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Re: Refocus on VS2015 .. continued FYI

Permanent link to this post Posted by rachalmers » Fri Apr 22, 2016 8:40 am

henric wrote:Fortunately, Windows 98 has not been supported since VS2005 (IIRC). The v140 compiler supports targeting Vista and later (also, IIRC); the v140_xp supports targeting XP and later. MS seems to have done a much better job with regard to backwards compatibility than Apple.

There is something to be said for not riding the bleeding edge and later versions of the tools drop support for running on older versions of Windows. I'm not sure if VS2015 and VS2013 have the same system requirements (for installing/running, I mean, not for targeting). That said, I wouldn't call VS2015 "bleeding edge" since it's a year old and already on Update 2. Furthermore, Microsoft finally made language standards compliance a priority in the last couple of years, of which much more of that has made it into VS2015 than VS2013.

64-bit support goes way back (VS2005?). I had not mentioned it for VS2013 to cut down on the number of permutations to implement/test, but with the .props file approach, it should be trivial to support targeting x64 with VS2013 as well.

I'd suggest using the official names for those types (stdint.h) (if a particular platform doesn't have them, then add them with a typedef until they get their act together). Ideally, most variable definitions should be applicable to all the supported platforms (Linux, OSX, Windows), with the per-platform magic happening in typedefs and/or #defines. With a lot of gunk around the variable definition, one can wind up replicating nearly the same gunk when one needs to assign that variable or when declaring functions or methods where it needs to be passed as an argument.


Thanks for the comprehensive discussion, it helps to make things lot clearer, as I'm coming to this from a long way back. Just getting my head around it has been an exercise. Fortunately VS helps. Like XCode, you can work right within the interface for 99% of requirements.

I like the idea of the .props file approach. So much neater. and much easier to understand initially.
The code examples I gave are simply to demonstrate the location, or foundation of a lot of the errors, and how relatively it is to cure a lot of them. Sometimes. The first example is in a code block in id3tag.h and I think one in a .c file - the one in the .c file was a declaration within a function - very local. I can't remember off the top of my head, but that one would be difficult to solve other than by locating it, and changing it right there, or having to re-write the whole file so such declarations weren't hidden in local functions. Found it, file.c , about L213, Commented /* check for duplication/overlap */. the code I commented out and placed into the #if block, //unsigned long begin1, begin2, end2; which is in lib-src\libid3tag\file.c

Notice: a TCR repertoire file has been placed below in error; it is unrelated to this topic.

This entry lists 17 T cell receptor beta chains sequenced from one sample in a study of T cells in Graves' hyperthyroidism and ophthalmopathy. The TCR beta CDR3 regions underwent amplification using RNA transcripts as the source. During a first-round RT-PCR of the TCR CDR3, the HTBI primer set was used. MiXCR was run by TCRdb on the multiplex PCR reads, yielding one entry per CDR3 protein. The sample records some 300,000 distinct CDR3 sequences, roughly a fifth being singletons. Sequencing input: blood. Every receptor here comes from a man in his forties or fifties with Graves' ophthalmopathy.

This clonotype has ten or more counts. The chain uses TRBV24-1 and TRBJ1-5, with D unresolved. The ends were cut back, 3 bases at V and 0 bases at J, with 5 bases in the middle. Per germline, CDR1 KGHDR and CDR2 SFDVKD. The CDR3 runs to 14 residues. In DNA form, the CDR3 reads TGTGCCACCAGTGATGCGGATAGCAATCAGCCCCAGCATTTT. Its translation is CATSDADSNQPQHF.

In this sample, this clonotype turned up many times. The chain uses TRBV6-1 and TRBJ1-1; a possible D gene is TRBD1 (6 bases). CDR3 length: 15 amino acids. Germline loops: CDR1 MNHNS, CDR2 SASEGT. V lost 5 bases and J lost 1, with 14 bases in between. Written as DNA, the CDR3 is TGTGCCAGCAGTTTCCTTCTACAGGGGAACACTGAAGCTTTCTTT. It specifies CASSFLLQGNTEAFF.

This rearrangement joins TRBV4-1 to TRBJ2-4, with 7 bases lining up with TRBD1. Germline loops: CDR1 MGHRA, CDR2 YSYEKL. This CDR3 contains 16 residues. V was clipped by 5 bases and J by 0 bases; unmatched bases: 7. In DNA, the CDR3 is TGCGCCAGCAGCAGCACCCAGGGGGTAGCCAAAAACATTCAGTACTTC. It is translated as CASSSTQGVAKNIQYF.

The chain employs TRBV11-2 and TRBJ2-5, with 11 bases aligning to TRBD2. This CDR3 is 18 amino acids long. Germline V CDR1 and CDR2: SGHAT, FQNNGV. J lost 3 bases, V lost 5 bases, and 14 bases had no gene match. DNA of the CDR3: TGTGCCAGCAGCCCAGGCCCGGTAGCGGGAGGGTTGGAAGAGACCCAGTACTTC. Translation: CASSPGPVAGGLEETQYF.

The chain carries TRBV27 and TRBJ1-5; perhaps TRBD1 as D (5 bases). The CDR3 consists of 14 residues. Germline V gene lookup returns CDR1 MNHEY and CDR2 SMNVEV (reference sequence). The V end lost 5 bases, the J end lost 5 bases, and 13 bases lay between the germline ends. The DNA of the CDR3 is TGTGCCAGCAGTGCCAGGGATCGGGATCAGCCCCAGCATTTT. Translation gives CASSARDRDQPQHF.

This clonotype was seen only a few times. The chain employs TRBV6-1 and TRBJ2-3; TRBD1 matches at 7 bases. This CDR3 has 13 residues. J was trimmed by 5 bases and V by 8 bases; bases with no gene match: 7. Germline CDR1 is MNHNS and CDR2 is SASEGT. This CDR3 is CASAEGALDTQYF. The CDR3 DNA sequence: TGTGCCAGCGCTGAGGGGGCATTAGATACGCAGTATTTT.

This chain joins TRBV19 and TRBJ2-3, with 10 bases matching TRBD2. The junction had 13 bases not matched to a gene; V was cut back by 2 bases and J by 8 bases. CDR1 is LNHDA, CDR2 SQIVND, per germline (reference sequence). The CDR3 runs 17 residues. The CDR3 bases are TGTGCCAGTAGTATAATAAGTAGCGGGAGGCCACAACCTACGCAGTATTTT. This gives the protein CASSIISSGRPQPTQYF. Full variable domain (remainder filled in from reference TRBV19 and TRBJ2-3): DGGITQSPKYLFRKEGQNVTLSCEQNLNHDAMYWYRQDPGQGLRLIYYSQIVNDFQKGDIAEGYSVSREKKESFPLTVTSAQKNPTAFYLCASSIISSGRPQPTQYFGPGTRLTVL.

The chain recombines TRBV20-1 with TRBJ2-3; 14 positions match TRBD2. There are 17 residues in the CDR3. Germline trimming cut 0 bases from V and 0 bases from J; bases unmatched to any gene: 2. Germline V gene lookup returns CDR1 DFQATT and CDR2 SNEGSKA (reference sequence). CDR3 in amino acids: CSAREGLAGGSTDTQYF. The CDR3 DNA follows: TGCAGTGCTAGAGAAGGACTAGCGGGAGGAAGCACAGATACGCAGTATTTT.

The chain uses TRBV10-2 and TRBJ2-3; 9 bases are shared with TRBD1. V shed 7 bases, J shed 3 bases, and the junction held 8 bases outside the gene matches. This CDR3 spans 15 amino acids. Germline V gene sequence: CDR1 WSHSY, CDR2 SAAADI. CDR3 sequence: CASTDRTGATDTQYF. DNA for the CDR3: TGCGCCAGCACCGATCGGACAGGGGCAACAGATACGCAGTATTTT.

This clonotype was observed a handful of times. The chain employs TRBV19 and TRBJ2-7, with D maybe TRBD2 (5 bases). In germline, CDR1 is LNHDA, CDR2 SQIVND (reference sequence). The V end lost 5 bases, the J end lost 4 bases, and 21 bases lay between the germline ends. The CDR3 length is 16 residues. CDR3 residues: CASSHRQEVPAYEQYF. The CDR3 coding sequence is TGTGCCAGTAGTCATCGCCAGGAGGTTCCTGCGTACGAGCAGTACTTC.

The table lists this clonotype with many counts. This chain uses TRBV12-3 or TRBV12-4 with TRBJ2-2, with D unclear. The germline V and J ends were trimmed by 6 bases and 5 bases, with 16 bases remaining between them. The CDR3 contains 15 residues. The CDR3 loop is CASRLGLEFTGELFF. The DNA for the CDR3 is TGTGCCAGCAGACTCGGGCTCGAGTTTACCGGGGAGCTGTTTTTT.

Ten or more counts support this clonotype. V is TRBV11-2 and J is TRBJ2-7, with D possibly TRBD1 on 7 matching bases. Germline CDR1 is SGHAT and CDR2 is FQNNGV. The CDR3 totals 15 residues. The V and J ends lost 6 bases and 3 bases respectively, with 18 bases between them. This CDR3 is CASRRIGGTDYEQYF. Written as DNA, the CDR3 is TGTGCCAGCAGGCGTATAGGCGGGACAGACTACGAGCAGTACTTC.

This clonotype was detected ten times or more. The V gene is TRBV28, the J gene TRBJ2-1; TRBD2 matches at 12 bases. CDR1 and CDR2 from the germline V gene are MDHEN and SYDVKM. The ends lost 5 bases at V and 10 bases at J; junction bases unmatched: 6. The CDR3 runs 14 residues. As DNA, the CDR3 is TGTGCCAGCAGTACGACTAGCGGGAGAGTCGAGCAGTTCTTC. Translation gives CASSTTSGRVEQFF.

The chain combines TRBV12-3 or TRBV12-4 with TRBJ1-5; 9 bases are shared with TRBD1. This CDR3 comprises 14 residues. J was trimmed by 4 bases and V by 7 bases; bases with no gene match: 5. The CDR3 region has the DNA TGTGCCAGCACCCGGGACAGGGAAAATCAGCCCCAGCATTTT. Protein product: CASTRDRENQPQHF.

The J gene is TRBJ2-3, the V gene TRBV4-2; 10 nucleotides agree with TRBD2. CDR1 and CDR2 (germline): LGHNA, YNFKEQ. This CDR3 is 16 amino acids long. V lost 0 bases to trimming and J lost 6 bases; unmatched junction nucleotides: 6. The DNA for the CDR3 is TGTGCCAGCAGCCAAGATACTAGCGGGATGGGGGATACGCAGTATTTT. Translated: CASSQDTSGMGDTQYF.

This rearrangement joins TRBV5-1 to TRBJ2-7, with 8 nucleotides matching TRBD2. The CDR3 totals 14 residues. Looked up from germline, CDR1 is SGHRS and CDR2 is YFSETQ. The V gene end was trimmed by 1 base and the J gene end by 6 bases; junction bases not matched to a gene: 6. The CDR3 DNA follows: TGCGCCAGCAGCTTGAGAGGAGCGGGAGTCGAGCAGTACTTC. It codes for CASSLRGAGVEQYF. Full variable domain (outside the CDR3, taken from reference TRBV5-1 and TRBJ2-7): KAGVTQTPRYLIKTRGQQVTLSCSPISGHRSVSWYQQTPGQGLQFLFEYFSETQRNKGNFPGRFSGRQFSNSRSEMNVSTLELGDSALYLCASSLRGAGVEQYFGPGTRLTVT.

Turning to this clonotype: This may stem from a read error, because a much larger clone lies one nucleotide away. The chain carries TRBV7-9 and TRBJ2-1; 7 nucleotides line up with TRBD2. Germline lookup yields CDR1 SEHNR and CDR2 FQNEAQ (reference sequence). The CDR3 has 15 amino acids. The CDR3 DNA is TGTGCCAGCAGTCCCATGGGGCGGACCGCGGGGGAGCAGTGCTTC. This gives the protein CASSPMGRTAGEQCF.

Anyway, as you say, there will be easier solutions, but it is a bit of a mission. The warnings mostly come in
libid3tag
libmad
libflac
libnyquist
libsndfile
libvorbis
twolame
libvamp
lv2
Audacity
... and a smattering of others. By far the predominant warning code seems to be C4244.
C4244 - 309 of 807
C4267 - 168 of 807
C4456 - 84 of 807

or, C42xx - 478 of 807
Anyway, a mission which ever way you look at it. and one that has implications for the OSX work as well. I'll begin exploring...

Thanks for the pointers - forgive the pun, none intended - this is really interesting, and having left C in any form alone for years, I'm enjoying the re-focus on it.
Robert
EDIT: ps. I now have the following. github.com/ShanghaiTimes/Audacity2015 Which works like this.
I do a pull from your (henric) github branch repo for vs2015, fiddle with the Warning fixes here, and Push the results to my own github ShanghaiTimes/Audacity2015 repo. Which aren't very many at the moment granted - but it's working, and it's interesting to track down those little suckers, and fix them so that I don't - hopefully - completely break the sources for others.
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Re: Refocus on VS2015 .. continued FYI

Permanent link to this post Posted by rachalmers » Sun Apr 24, 2016 2:37 pm

The Wiki for this is here.
My grateful thanks to henricj, without who's kind assistance and hard work, I would not have got this far for a long long time.

http://wiki.audacityteam.org/wiki/Build ... tudio_2015

Robert
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Re: Refocus on VS2015 .. continued FYI

Permanent link to this post Posted by henric » Mon Apr 25, 2016 5:07 am

rachalmers wrote:I like the idea of the .props file approach. So much neater. and much easier to understand initially.